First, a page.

FOLSOM — American Galvanizing Co. already has the capacity in its tank of 1.4 million pounds of molten zinc to dip the largest and heaviest pieces of steel east of the Mississippi River.

The company on Route 54 here already has expanded its plant to handle bigger jobs with a speed and quality that win it awards every year.

But as nearly every successful business person knows, the need for improvement, for tapping new markets and becoming even more competitive, never ends.

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So John Gregor, president of American Galvanizing, has spent two years adding a 5½ acre storage facility — buying 40 acres in adjacent Buena Vista Township and clearing 13 acres for possible use.

To get the most out of the big zinc kettle — called the Double Nickel for its 55-foot length — the company needs space to handle large jobs such as the replacement decking it is currently galvanizing for the Walt Whitman Bridge.

Gregor said the steel supports for all seven lanes of the bridge are being replaced and each lane requires 20 truckloads of steel protected from corrosion by the 840-degree zinc in the Double Nickel.

When the new facility is operational, expected by Nov. 1, American Galvanizing will be able to smoothly handle the work flow of even larger jobs. Gregor hopes that will keep the plant busy if the economy remains sluggish and position it to benefit when the recovery strengthens.

“It’s all being done with an eye to the future and the belief this recession will correct itself, and there will be another run up at some point of business activity,” said Gregor, 59, of Vineland.

Bigger is better

Gregor has guided American Galvanizing through a series of changes since becoming president in 1987, about five years after the company’s founding with the purchase of what was then Delaware Valley Galvanizing.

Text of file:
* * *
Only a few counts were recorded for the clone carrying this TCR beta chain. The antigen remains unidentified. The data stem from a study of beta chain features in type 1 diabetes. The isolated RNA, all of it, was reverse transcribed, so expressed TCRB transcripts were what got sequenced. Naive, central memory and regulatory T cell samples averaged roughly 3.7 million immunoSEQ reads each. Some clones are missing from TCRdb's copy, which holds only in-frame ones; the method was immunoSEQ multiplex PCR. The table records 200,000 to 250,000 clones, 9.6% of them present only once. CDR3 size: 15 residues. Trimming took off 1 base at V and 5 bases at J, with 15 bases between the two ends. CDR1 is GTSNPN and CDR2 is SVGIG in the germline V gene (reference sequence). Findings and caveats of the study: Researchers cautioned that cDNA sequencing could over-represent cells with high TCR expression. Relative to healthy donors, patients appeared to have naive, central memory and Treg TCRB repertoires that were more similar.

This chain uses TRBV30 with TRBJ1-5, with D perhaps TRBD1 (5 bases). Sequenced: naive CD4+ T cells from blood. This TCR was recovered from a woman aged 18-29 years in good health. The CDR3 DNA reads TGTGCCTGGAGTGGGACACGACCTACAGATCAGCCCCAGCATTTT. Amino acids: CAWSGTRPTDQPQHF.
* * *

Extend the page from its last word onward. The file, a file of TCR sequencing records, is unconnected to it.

If the current expansion succeeds as well as the other changes, American Galvanizing will return to its path of growth after a two-year detour forced by the severe U.S. recession.

In the 1980s, Gregor focused the company on the quick turnaround of jobs, a service protocol it has maintained ever since. In 1999, the company added 40 percent more floor space in preparation for the big change the following year.

The Double Nickel, which went online in June 2010, was the company’s third kettle, boosting the length from 35 to 55 feet. By the following year, all 10 tanks for processing metal before dipping in the kettle were also changed to accommodate the new length.

As the biggest kettle in the East, the Double Nickel increased business from about 35 million pounds of steel processed a year to a high of 54 million pounds, Gregor said.

Weight of steel processed is a better measure of a galvanizer’s business, he said, because annual revenue figures — such as the current $8 million or so for American Galvanizing — are strongly influenced by the price of zinc, much of which is passed on to customers.

“For almost 15 years the cost of zinc was around 50 cents a pound, and then in one year it ran up to almost $2. It later came down but never to 50 cents, and today is about $1 a pound,” he said.

After another 20 percent floor expansion in 2008, the company added 18 inches to the depth of its zinc kettle, bringing it to 10 feet.

With its capacity enlarged further, the Double Nickel handled jobs considered to be records for the eastern U.S.:

n At 93 feet six inches, the longest beams galvanized, for the Hamburg-Paterson Bridge in Sussex County, New Jersey;

n At 50,000 pounds each, the heaviest beams galvanized, for the Sullivan County Bridge in New York.

The wonder of zinc

Hot-dip galvanizing with zinc has been around for 150 years and is still the preferred method for protecting steel from corrosion.

Walk down Bay Avenue in Somers Point — or any marina district along the shore — and virtually every boat trailer you see is made of galvanized steel.